The full title of this book is Campaigns of World War II Day by Day, edited and compiled by Chris Bishop and Chris McNab; this is a slightly less academic work than my usual fare, but it is filled with: fact, figures, maps, diagrams, and photos from the war. It covers all the major battles from 1939 to 1945 in both the Pacific and European theaters, but is a bit stilted towards the European theater; this is pretty common for books of this type, and I will say that this one does a better job than most when it comes to giving Japan equal time.
The book is mostly broken into four page sections usually focusing on a single operation or large battle. The first two pages give a general and technically focused narrative of the subject. While the next two pages give a chronology listing major battles and events. For the most part the book is free of any hyperbole, but gives us the who, what, when, and where in an engaging and informative manner.
The book is published in full color and the visuals can be quite striking. The generally left hand profile diagrams of planes, tanks, and ships give a good idea of the look and style of the different technological ideals of the combating powers. While the full color maps bring clarity to the often confusing movements of fighting units at war. The book also contains a large number of photographs, while most are black and white, it also has a few impressive examples of war era color photography, including a stunning image of the USS Arizona foundered and burning at Pearl Harbor.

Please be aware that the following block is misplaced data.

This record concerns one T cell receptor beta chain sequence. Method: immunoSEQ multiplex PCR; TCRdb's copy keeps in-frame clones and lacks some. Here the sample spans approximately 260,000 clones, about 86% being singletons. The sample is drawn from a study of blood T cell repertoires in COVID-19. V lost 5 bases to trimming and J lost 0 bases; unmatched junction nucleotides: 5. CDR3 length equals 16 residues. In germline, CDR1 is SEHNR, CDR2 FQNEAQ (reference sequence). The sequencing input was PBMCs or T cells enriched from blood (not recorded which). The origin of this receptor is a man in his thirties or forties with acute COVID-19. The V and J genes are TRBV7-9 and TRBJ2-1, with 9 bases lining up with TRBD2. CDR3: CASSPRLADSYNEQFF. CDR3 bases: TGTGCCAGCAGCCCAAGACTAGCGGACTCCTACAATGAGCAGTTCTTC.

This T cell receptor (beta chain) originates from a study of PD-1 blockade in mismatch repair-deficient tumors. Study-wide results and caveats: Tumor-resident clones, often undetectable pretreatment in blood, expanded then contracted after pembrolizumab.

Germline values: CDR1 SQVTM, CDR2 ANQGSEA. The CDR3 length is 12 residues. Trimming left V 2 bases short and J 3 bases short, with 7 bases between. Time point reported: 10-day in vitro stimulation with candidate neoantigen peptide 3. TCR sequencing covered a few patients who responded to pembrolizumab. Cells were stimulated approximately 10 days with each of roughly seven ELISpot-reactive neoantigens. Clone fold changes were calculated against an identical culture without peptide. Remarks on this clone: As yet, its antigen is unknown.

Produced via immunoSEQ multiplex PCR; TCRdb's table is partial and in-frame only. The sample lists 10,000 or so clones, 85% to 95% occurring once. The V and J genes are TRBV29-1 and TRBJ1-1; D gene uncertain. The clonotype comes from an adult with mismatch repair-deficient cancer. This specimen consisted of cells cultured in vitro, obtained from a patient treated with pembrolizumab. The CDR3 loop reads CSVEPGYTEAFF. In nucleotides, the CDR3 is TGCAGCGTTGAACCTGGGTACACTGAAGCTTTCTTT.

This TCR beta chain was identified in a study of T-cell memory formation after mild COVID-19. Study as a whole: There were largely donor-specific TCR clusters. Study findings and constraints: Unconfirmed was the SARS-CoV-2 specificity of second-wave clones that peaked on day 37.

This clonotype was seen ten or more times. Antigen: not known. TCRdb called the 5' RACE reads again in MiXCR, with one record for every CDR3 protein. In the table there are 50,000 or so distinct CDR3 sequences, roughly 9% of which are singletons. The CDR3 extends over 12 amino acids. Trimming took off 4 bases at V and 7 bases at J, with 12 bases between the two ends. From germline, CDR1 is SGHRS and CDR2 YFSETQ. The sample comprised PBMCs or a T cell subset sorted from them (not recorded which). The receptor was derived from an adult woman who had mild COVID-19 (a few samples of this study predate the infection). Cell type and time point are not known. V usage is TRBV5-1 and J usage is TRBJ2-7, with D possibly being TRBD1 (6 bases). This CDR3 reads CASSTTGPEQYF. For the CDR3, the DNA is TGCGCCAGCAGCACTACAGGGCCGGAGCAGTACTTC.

While this book only tips the scales at a mere 256 pages, it is filled with so much information it can make for an invaluable reference tool. However, this is ultimately the book’s only real short fall. While it is certainly informative, and very fun to just flip through, it is not a book your going to want to just sit down and read cover to cover as it will likely put you to sleep, to dream of war.
In all, I’d have to say this is a great book for beginner historians, to those who know quite a bit but would like a great single volume reference, covering most the facts and figures of the war, anyone would normally have interest to know. I find it a great resource when I want to give some realism to my fiction, and give my readers some real world landmarks in the strange lands of my creation.